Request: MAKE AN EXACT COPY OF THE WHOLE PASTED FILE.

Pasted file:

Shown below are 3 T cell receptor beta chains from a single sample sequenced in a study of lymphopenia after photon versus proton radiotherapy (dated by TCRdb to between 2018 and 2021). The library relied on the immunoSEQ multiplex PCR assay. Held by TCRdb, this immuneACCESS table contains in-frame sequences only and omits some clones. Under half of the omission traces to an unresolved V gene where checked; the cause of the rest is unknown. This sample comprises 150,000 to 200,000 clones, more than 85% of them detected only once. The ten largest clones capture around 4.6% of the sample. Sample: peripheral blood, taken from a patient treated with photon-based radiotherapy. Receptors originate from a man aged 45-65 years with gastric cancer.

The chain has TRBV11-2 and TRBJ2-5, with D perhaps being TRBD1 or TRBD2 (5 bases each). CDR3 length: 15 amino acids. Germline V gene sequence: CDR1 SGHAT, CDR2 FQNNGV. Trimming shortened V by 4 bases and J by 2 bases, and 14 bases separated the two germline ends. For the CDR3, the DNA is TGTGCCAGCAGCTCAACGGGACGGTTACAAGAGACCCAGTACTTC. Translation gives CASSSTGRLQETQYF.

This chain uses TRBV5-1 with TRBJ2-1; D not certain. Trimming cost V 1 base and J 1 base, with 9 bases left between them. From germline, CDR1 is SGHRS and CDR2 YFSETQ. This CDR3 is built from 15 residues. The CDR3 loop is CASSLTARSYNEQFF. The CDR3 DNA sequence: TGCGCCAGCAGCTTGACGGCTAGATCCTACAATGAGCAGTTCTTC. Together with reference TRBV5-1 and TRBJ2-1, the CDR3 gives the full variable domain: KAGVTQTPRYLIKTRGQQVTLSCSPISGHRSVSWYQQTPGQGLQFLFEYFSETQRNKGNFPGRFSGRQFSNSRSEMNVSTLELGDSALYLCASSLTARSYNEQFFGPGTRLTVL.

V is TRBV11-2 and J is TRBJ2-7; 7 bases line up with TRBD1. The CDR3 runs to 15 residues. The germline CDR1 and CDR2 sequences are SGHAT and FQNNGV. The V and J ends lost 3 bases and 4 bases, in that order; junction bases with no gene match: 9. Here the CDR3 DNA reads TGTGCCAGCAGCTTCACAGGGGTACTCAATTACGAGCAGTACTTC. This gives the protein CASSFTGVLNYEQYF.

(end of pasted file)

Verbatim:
Shown below are 3 T cell receptor beta chains from a single sample sequenced in a study of lymphopenia after photon versus proton radiotherapy (dated by TCRdb to between 2018 and 2021). The library relied on the immunoSEQ multiplex PCR assay. Held by TCRdb, this immuneACCESS table contains in-frame sequences only and omits some clones. Under half of the omission traces to an unresolved V gene where checked; the cause of the rest is unknown. This sample comprises 150,000 to 200,000 clones, more than 85% of them detected only once. The ten largest clones capture around 4.6% of the sample. Sample: peripheral blood, taken from a patient treated with photon-based radiotherapy. Receptors originate from a man aged 45-65 years with gastric cancer.

The chain has TRBV11-2 and TRBJ2-5, with D perhaps being TRBD1 or TRBD2 (5 bases each). CDR3 length: 15 amino acids. Germline V gene sequence: CDR1 SGHAT, CDR2 FQNNGV. Trimming shortened V by 4 bases and J by 2 bases, and 14 bases separated the two germline ends. For the CDR3, the DNA is TGTGCCAGCAGCTCAACGGGACGGTTACAAGAGACCCAGTACTTC. Translation gives CASSSTGRLQETQYF.

This chain uses TRBV5-1 with TRBJ2-1; D not certain. Trimming cost V 1 base and J 1 base, with 9 bases left between them. From germline, CDR1 is SGHRS and CDR2 YFSETQ. This CDR3 is built from 15 residues. The CDR3 loop is CASSLTARSYNEQFF. The CDR3 DNA sequence: TGCGCCAGCAGCTTGACGGCTAGATCCTACAATGAGCAGTTCTTC. Together with reference TRBV5-1 and TRBJ2-1, the CDR3 gives the full variable domain: KAGVTQTPRYLIKTRGQQVTLSCSPISGHRSVSWYQQTPGQGLQFLFEYFSETQRNKGNFPGRFSGRQFSNSRSEMNVSTLELGDSALYLCASSLTARSYNEQFFGPGTRLTVL.

V is TRBV11-2 and J is TRBJ2-7; 7 bases line up with TRBD1. The CDR3 runs to 15 residues. The germline CDR1 and CDR2 sequences are SGHAT and FQNNGV. The V and J ends lost 3 bases and 4 bases, in that order; junction bases with no gene match: 9. Here the CDR3 DNA reads TGTGCCAGCAGCTTCACAGGGGTACTCAATTACGAGCAGTACTTC. This gives the protein CASSFTGVLNYEQYF.